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Math Help - Sequence and bounds (2)

  1. #1
    Member akhayoon's Avatar
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    Sequence and bounds (2)

    can some one prove to me why

    (1.2)^{-n} is a decreasing sequence?

    I know it's obvious but in my textbook they prove it by finding the derivative

    which should be \frac{-(1.2)^{-n}}{ln1.2} which is increasing though right?
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  2. #2
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    Surely the derivative is just (-n)(1.2)^{-n-1}? Which is negative for n>0, hence decreasing? Unless I'm misreading the question as I've no clue how logs appeared...

    But your derivative is also always negative; either way it's decreasing.
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  3. #3
    Member akhayoon's Avatar
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    I don't think u could do that...or I'm pretty sure...because the variable is a power not a base
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    Oh right that was stupid of me, sorry! I redid it and got the same as you. log(1.2) is positive and (1.2)^n is also positive, so you definitely have a negative answer which shows decreasing. I don't see the problem.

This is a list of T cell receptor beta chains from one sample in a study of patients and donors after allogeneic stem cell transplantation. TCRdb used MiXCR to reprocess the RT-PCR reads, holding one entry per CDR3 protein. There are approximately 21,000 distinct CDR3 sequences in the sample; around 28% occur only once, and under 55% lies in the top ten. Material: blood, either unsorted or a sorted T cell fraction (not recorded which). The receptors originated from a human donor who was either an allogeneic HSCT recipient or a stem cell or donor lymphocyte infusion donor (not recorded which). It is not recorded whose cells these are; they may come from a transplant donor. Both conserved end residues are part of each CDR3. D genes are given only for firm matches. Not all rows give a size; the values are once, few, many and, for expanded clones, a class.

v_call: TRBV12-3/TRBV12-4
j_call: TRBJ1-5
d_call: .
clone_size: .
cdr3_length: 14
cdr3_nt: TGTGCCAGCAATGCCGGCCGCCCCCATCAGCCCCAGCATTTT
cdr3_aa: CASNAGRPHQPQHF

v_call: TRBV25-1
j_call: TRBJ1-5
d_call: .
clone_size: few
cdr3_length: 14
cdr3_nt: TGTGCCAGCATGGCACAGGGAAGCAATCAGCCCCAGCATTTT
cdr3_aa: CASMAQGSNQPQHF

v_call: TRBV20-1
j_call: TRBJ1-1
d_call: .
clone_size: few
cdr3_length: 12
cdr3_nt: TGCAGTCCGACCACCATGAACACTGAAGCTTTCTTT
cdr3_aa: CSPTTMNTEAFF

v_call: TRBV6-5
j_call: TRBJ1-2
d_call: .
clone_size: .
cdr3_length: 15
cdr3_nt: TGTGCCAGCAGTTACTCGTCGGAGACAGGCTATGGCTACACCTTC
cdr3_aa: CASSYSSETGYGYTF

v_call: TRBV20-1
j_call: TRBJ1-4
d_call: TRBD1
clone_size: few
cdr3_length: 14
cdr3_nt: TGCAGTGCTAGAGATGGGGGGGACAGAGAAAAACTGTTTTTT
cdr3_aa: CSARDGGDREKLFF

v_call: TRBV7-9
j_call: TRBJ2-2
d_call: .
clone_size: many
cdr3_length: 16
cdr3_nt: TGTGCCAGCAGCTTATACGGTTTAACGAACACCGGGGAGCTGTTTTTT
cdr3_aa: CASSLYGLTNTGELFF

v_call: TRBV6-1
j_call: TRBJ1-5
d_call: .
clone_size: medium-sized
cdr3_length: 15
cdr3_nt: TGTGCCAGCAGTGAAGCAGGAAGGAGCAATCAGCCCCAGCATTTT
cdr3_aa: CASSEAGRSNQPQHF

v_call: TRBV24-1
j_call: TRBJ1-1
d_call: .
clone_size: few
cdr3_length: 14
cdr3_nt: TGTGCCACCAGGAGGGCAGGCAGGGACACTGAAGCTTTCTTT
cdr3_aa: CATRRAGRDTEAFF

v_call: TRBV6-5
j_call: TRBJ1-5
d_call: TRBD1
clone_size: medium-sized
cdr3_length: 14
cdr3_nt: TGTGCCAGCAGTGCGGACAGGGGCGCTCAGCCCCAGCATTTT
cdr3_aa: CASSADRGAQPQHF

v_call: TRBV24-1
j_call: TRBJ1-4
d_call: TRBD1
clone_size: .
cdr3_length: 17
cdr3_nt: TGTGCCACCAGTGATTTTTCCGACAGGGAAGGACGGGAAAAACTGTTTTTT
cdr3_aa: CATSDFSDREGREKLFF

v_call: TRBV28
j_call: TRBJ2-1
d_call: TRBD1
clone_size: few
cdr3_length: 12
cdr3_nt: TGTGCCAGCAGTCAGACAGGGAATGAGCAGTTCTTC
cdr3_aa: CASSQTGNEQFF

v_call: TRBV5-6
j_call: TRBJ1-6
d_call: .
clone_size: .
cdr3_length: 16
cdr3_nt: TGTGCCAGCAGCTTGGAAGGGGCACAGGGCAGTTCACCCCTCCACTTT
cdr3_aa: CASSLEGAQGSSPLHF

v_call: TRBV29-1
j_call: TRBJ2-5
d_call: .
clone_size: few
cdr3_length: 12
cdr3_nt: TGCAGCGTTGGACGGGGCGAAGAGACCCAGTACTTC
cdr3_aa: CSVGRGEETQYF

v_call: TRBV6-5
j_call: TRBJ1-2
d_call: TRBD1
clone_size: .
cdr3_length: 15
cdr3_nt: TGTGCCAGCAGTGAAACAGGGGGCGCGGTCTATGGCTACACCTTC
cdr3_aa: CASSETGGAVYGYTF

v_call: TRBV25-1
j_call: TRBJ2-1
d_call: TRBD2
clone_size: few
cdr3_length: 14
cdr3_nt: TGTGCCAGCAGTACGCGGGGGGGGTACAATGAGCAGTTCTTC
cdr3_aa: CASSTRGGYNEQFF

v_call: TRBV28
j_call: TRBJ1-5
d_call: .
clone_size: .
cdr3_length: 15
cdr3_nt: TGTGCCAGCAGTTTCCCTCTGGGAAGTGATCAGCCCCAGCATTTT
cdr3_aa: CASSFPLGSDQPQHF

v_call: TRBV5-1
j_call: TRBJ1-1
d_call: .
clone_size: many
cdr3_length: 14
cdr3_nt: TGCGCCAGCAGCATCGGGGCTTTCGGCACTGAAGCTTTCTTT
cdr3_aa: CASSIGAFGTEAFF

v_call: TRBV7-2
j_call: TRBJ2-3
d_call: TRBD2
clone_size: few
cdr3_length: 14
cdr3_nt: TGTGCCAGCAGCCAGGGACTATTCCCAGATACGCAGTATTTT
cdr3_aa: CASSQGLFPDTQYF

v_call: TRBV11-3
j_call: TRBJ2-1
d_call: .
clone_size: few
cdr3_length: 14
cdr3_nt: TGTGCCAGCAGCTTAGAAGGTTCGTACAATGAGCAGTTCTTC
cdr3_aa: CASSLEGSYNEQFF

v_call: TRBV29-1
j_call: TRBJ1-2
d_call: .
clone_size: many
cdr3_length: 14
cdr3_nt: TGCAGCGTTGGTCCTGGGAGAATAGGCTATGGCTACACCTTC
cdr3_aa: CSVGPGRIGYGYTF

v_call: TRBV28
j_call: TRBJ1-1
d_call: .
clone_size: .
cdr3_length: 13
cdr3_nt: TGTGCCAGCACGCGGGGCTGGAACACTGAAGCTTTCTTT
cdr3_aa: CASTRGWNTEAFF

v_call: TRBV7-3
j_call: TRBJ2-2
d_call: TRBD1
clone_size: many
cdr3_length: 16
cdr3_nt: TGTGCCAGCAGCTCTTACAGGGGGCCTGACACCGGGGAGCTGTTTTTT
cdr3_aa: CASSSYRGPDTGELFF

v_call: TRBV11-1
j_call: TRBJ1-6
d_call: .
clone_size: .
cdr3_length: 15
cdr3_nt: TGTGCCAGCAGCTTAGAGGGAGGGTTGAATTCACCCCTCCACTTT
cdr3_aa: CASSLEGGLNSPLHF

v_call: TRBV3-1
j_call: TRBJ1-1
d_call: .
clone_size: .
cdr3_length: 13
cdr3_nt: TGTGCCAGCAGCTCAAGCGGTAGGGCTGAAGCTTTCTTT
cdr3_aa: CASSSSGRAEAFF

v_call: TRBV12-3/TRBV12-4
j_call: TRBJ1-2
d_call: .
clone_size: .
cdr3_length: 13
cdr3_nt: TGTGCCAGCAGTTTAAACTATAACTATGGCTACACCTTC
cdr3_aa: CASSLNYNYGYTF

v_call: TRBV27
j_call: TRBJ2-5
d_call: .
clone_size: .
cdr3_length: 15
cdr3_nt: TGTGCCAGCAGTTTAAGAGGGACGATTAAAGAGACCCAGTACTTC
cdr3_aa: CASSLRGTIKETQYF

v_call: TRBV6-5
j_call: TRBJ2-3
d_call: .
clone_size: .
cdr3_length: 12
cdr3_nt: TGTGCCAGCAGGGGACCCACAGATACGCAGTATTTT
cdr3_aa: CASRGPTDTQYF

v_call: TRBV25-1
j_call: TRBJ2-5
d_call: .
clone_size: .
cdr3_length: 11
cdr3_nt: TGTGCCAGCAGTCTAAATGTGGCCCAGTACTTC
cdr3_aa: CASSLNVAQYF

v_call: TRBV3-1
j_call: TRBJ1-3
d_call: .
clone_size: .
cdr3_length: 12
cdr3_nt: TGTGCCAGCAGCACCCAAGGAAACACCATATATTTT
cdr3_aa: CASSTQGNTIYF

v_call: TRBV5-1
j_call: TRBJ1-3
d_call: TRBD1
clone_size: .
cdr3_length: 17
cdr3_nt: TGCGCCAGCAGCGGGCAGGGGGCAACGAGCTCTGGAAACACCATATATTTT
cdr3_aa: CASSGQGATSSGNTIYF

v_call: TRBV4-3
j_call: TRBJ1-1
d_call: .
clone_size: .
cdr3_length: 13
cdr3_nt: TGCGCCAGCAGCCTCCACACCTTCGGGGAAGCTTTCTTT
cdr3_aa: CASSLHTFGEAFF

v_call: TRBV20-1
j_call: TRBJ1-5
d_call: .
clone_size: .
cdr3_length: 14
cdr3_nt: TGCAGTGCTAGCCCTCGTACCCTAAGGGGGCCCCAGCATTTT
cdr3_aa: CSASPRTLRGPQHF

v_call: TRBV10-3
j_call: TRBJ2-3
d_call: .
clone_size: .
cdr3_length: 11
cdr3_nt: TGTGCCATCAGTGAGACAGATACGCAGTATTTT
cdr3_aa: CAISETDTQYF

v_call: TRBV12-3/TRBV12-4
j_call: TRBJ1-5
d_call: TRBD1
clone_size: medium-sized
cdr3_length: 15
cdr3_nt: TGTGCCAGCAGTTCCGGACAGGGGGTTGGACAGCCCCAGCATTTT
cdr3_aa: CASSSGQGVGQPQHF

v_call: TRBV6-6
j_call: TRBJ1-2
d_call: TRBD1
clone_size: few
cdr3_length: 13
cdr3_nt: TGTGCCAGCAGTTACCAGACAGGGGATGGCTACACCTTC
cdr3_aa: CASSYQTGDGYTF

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  5. #5
    Member akhayoon's Avatar
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    no but (1.2)^{-n} gets thrown to the denominator right? and theres already a negative sign in front of it
    doesn't that make it increase to 0?
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  6. #6
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    Yes as n tends to infinity the derivative tends to 0, but it is never actually 0, it just gets closer and closer. Any value of n you choose will give a negative answer.
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  7. #7
    Grand Panjandrum
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    Quote Originally Posted by akhayoon View Post
    can some one prove to me why

    (1.2)^{-n} is a decreasing sequence?

    I know it's obvious but in my textbook they prove it by finding the derivative

    which should be \frac{-(1.2)^{-n}}{ln1.2} which is increasing though right?
    Your sequence is obtained by sampling f(x)=1.2^{-x} this function is decreasing because its derivative is negative. Because the function is decreasing the sequence obtained by sampling it at 1, 2, .. is also decreasing.

    (you cannot differentiate a sequence because the index is a discrete variable and you need a continuous variable to differentiate)

    RonL
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